Being involved in the green industry for the better part of my life, it was always a dream of mine to own a dog with strong hunting instincts that loves being outdoors as much as I do. Ziggy is an English Setter-Pointer mix that we rescued at 6 weeks old. It was clear from the beginning that he had incredible drive and instinct to chase anything that moves, which is great for defending sports turf from the inevitable byproduct of geese nesting on fields.
We also learned quickly that his drive and instinct were overpowering the line of communication between us. His attention was rarely, if at all, on myself or Meghan and I would be lucky to get a glance in an open setting never mind an acknowledgment of something as simple as his name. He was terrible on the leash and I felt that every day he was on the verge of chaos. After a few regretful mistakes on my end, our only option for him to release his energy was a small dog park that kept his focus for about 10 minutes until he wanted out. It became a frustrating and tireless process for both of us as he continued to grow and mature. I knew if I was going to give him the life he deserved something was going to have to change.
Being familiar with working dogs and his breed in particular, before we even brought him home I was well aware that the e-collar was going to be a necessary tool for his training. What I failed to understand was the level of which I was capable of doing on my own. Because I was unable to even establish a line of communication between us, I didn’t even put the collar on him without professional guidance. At this point I reached out to Kathleen and the folks at Atlantic K9 due to their reputation with E-Collar training.
Ziggy isn’t the type of dog that would benefit from your typical “good boy” dog training and exercise routine. He NEEDED to work. He needed to smell, to chase, and to hunt and not to sit and stay and walk around the neighborhood. I didn’t want to coach his instinct out of him; I wanted him to know there’s a time and place to work but I need to be in control of that. Upon starting my first lesson with Kathleen at her location in Boxford, the first words out of her mouth just watching him move were, “Oh yeah. He is all work.” I knew right away she understood what we needed to do and the work that was required to get there. Dog’s are not a carbon copy. The best dog trainers (such as Kathleen) need to be versatile and adaptive to every dog. She immediately understood all of my concerns of his behavior and gave me clear and concise initial directions on how to establish a line of communication with the E-Collar.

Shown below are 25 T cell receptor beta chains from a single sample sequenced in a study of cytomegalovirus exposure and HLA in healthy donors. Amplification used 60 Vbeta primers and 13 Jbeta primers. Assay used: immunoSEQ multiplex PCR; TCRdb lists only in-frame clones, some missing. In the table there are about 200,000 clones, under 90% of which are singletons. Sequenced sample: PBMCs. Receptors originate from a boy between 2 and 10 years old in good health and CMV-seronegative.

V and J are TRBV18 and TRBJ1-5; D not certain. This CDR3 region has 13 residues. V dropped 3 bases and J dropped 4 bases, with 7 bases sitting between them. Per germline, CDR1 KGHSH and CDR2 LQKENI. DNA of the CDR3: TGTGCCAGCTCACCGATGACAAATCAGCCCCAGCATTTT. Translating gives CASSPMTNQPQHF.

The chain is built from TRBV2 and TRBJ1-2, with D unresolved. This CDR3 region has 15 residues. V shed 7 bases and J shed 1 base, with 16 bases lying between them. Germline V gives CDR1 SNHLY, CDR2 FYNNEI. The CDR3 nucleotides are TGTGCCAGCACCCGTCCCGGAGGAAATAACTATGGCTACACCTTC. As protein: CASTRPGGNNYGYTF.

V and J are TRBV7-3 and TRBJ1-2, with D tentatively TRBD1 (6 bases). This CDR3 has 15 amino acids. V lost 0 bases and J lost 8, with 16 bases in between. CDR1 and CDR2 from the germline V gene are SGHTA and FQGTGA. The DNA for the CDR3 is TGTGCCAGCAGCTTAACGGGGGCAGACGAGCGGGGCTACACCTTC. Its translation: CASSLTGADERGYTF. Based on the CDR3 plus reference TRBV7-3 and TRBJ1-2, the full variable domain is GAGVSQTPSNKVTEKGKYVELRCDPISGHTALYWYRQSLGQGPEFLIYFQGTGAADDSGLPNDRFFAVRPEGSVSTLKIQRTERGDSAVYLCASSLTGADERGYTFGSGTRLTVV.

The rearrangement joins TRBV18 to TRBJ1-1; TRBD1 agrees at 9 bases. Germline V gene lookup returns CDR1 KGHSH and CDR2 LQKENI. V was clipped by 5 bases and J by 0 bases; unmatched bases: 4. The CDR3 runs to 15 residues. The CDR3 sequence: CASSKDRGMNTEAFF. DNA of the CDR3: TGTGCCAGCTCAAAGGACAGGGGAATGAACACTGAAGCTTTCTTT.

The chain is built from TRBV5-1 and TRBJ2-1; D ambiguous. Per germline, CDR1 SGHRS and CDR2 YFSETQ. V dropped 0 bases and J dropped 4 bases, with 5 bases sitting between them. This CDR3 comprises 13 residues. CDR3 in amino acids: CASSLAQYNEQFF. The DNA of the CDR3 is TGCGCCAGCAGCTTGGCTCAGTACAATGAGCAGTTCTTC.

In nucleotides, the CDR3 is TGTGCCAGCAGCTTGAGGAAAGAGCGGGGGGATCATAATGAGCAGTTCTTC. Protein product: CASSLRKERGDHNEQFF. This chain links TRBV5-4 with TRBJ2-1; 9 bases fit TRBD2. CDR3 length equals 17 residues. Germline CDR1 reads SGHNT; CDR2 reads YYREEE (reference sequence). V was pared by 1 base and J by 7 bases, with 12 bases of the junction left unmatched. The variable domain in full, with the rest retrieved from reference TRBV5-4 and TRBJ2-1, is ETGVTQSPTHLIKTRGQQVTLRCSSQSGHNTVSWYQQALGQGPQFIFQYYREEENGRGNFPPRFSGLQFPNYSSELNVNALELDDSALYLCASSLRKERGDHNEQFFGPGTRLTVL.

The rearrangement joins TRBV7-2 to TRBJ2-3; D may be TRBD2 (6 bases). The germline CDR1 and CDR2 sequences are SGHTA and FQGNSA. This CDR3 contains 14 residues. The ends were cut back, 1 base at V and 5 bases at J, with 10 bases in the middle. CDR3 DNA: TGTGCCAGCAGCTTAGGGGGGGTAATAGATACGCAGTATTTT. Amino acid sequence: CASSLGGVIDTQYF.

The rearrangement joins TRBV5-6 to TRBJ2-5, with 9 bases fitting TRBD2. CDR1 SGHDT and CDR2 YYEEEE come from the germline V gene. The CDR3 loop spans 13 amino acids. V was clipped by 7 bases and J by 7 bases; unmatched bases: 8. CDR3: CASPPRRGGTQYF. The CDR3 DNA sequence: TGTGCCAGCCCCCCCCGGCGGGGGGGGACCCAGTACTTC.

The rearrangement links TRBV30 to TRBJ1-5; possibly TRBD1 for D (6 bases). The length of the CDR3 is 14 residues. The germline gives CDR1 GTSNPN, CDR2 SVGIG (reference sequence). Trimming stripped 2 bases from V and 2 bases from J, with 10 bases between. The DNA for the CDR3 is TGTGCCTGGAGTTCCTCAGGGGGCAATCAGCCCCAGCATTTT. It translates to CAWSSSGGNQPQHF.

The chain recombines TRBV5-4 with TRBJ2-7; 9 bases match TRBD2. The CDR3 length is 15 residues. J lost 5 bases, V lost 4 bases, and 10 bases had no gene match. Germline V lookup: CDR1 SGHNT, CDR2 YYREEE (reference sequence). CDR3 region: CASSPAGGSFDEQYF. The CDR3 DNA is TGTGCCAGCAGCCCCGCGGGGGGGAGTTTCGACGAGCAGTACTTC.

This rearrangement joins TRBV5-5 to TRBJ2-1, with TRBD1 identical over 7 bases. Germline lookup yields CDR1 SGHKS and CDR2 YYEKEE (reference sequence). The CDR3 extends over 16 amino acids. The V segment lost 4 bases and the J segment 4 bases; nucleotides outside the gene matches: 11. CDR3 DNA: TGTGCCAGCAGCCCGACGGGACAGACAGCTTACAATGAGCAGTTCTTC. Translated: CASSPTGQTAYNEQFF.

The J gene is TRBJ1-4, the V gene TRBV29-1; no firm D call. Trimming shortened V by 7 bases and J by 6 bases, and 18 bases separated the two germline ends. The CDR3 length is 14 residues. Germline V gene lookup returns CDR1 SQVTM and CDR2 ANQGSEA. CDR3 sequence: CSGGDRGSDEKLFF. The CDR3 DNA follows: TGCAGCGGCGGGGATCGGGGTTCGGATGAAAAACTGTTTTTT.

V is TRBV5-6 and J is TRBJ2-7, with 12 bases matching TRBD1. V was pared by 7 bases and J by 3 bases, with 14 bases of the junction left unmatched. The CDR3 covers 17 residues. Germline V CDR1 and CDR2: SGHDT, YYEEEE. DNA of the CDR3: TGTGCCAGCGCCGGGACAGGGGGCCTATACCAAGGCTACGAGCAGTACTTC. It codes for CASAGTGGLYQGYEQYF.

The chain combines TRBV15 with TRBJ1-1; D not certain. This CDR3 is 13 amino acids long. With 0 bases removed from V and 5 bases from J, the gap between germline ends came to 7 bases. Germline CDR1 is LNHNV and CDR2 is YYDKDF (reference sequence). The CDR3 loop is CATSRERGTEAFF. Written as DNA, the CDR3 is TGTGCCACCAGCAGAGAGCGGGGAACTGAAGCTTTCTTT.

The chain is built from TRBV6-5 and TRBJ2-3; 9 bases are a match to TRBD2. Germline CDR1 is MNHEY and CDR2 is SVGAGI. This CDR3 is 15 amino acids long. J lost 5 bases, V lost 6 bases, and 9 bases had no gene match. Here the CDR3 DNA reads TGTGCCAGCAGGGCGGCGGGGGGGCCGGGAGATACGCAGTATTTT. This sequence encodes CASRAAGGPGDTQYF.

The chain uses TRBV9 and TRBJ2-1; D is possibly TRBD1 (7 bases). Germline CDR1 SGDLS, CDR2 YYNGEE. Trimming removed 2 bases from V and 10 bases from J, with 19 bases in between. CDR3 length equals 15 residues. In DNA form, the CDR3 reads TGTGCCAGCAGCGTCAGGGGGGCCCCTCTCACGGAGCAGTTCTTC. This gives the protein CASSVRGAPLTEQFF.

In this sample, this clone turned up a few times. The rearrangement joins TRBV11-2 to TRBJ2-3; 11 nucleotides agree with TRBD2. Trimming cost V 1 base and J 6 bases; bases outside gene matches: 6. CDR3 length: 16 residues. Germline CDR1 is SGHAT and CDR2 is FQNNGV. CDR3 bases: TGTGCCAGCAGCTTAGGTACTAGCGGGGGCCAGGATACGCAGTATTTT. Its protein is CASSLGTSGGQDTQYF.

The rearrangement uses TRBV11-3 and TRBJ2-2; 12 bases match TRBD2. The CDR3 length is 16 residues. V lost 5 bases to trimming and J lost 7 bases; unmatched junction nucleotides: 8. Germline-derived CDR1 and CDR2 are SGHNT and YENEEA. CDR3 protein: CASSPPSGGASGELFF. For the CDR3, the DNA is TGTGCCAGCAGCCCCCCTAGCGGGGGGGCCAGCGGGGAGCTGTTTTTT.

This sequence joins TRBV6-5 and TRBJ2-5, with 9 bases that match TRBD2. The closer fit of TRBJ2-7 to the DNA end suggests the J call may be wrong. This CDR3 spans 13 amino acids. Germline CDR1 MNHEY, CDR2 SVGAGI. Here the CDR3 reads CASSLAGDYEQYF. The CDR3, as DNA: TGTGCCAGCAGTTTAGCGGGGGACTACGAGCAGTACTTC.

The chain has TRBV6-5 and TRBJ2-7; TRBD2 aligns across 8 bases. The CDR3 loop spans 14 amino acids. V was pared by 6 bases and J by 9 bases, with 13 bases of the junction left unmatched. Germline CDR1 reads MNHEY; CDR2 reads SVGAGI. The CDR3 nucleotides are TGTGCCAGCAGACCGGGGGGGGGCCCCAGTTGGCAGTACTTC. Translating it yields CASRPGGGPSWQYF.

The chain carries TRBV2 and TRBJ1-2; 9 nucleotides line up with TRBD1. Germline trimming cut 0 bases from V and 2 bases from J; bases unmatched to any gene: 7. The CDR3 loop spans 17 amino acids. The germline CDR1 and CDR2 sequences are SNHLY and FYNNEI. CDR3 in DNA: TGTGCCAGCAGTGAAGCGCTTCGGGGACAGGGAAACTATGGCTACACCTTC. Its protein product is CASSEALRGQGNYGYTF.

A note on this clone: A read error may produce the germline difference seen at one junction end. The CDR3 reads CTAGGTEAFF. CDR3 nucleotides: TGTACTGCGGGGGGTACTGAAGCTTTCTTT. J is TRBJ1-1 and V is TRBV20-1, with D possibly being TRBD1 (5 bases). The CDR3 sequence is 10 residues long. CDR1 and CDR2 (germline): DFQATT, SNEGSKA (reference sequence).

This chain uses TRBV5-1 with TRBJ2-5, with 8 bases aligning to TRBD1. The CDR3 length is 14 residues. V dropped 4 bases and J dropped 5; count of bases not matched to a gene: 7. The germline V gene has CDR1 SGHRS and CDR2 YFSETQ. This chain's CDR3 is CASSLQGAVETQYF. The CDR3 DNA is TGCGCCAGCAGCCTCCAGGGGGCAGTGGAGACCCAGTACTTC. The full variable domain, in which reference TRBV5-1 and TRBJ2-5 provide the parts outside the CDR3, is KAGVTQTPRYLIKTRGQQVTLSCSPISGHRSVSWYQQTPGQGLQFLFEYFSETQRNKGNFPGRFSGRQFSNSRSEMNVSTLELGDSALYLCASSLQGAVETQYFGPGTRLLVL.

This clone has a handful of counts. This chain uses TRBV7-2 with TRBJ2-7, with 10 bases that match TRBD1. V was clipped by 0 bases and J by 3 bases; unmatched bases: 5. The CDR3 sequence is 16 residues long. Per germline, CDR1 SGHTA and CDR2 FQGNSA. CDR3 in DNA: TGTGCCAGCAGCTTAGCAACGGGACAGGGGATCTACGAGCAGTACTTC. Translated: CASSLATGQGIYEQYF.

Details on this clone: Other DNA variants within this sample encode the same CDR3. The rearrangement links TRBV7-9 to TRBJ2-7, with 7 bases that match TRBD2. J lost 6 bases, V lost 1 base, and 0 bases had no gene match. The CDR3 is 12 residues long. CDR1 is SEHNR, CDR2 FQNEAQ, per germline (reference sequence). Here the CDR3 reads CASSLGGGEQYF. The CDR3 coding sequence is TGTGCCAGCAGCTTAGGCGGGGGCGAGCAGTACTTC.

I could write for days about the progress and work between the 3 sessions but to put it simply- I was willing to put in the time and effort and did what Kathleen told me to do. She answered every question I asked with incredible detail and structure. I will never forget maybe a day or two after the second session I brought him to the biggest open field I could find. We walked side by side for about 15 minutes, which would have previously been him dragging me on an all out sprint for 5 minutes. I stopped, he stopped and sat down and kinda looked up at me out of the corner of his eye. I unclipped the leash, he was as still as a statue in a sit (as pictured) so I gave him the release command. He ran off about 50 yards, stopped dead in his tracks and looked back at me as if to say “Hey man, are we good? Can I keep going?” I just let him gallop through the field for about 10 minutes in complete awe before calling him back. He is a very busy and happy dog now, flushing geese from the fields at Merrimack College and North Andover High followed by 1.5-hour treks through the woods. I am forever grateful for Kathleen and Atlantic K9’s guidance and allowing me to share my story!